The situation: Top of the eighth, Cardinals lead, 4-1. 8-9-1 spots in the Reds order coming up. Chris Carpenter has thrown 104 pitches, 34 of them in his previous inning, in chich he hit a batter and allowed three hits but escaped with one run.
The decision: TLR and Dave Duncan go for one more inning with their ace.
The outcome: Carpenter pitches a tidy 1-2-3 eighth on eight pitches. Kyle McClellan pitches the ninth in similar fashion to finish off the win.
The analysis: In general, at least in recent years, the Cardinals work to protect their starters — especially early in the year. The seventh was truly a slog for Carpenter, who was saved in a big way when Jay Bruce’s hot shot hit Scott Rolen as Rolen was running from first to second. Even the outs were difficult, with one long at-bat after another.
The factor at play in this case was the bullpen, though that’s not what TLR pointed to after the game. He spoke as though it was all about Carpenter, but with a fully fresh and rested bullpen, it’s just hard to imagine that Carpenter would have pitched the eighth.
In this case, though, Ryan Franklin wasn’t fully available. He was in prefer-not-to-use mode after pitching two innings the night before (a separate question, it must be noted). They likewise preferred to be hands-off with Mitchell Boggs, who had pitched two in a row and five out of seven, and Blake Hawksworth is probably not the choice in a close game in the late innings right now.
So they had McClellan and Jason Motte, and ideally, that was it. Carpenter was a factor, and La Russa essentially said he believed that Carpenter would straighten things back out for the eighth. But I really have to believe that if Franklin and McClellan were both fully available, it would have been a different story.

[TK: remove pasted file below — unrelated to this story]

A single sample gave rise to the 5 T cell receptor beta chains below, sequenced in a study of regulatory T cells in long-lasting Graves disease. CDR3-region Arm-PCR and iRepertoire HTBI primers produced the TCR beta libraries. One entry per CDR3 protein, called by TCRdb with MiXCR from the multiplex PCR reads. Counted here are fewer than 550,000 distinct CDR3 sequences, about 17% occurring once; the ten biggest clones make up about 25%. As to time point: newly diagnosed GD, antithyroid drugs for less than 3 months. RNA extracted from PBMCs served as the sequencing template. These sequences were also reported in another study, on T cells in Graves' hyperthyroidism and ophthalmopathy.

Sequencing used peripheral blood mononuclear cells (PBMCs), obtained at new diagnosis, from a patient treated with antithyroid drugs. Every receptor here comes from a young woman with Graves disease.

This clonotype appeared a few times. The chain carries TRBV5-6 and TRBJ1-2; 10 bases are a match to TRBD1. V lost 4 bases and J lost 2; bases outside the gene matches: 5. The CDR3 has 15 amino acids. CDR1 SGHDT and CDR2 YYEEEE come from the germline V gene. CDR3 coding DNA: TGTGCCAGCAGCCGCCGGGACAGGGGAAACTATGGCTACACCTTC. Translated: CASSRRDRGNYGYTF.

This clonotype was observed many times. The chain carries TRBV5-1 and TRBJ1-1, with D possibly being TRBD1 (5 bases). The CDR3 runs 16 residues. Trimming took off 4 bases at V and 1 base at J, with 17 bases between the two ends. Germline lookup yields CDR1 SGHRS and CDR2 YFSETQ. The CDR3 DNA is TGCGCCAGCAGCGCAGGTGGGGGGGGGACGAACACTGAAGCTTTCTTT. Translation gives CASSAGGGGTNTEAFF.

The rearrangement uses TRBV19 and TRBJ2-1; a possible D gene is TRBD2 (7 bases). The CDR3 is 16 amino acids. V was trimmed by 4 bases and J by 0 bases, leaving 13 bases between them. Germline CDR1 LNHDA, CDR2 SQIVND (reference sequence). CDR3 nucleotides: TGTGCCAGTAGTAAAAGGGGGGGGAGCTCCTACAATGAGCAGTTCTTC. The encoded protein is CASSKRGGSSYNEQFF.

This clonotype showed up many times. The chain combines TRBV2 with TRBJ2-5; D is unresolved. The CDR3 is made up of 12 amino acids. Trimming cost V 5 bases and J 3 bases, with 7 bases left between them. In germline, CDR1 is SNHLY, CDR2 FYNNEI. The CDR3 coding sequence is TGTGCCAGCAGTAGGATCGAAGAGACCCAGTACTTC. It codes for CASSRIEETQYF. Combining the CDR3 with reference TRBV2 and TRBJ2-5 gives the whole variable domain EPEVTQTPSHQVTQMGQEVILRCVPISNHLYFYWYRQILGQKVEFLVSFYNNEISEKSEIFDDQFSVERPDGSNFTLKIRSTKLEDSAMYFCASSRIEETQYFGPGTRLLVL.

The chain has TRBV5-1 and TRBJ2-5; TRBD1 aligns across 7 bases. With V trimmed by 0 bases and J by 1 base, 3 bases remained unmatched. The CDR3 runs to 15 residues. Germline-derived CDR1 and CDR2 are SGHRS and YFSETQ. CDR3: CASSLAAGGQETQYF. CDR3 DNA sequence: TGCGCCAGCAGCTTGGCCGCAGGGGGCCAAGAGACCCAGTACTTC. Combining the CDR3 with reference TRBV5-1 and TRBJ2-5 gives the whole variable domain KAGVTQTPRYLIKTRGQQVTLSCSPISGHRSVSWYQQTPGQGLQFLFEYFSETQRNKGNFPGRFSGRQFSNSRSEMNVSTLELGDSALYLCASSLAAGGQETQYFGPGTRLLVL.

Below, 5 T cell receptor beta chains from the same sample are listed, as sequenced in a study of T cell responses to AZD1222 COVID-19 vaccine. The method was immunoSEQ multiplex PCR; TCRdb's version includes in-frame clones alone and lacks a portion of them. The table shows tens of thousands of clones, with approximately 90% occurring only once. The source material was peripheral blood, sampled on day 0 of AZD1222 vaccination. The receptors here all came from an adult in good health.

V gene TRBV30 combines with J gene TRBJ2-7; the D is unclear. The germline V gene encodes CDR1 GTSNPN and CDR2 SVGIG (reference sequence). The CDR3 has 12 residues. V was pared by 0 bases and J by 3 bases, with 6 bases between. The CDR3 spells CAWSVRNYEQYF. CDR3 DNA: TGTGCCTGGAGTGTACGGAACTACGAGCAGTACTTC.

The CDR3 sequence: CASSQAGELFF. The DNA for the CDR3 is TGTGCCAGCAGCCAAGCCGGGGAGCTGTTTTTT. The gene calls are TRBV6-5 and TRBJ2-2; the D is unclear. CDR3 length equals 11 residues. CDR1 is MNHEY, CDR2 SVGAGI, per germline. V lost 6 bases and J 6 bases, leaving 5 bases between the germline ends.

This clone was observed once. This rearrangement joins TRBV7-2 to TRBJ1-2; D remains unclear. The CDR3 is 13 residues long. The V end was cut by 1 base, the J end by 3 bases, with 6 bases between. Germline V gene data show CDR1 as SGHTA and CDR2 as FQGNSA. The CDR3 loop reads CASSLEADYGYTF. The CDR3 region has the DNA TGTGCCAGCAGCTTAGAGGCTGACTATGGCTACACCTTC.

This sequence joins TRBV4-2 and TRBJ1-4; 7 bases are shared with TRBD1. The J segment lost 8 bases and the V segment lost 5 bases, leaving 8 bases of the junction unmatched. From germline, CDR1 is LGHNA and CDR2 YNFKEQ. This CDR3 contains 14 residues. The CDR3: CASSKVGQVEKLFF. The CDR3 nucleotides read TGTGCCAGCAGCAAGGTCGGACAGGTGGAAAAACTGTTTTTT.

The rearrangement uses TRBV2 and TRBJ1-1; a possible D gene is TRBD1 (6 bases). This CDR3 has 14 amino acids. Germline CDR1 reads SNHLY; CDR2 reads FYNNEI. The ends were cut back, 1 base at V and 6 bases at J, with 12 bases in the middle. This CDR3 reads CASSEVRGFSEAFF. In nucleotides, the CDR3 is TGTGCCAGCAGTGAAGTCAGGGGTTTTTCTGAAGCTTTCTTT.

Moreover, and don’t discount this factor, Carpenter and Adam Wainwright really need to be eating innings for this team right now. With Kyle Lohse and Brad Penny both out, the Cardinals will be hoping to get seven, eight or nine from their two aces every time one of them takes the mound. A push they might not make with a fully healthy rotation, they may well make right now.
The comment: “If this had been our first year with [Carpenter], we probably would have [taken him out]. But once you know, he comes in that dugout and he’s thinking about what was wrong there and he’s not real happy. So he’s going to go out there and fix something. So he gets three outs. Carp, as long as he was physically OK, he’s earned those outs.” — TLR
My verdict: This one made me a little nervous. It seems to me that in June, Carpenter should still be in handle-carefully mode. But riding him through the eighth is an indication of the value they placed on this game. Series-deciding game, ace had pitched seven strong, something of a statement game in some ways.
I’d have gotten Carpenter out, I think, and found someone like Motte or even one of the lefties to face 8-9-1. I think it’s more consistent with what they’ve done thus far, and consistent with a long-term view that sees the starting rotation as the biggest key to this team’s October hopes.
It’s not a travesty by any means, and I see the thought process. But my inclination is still to protect Carpenter at this point in the year, if you can.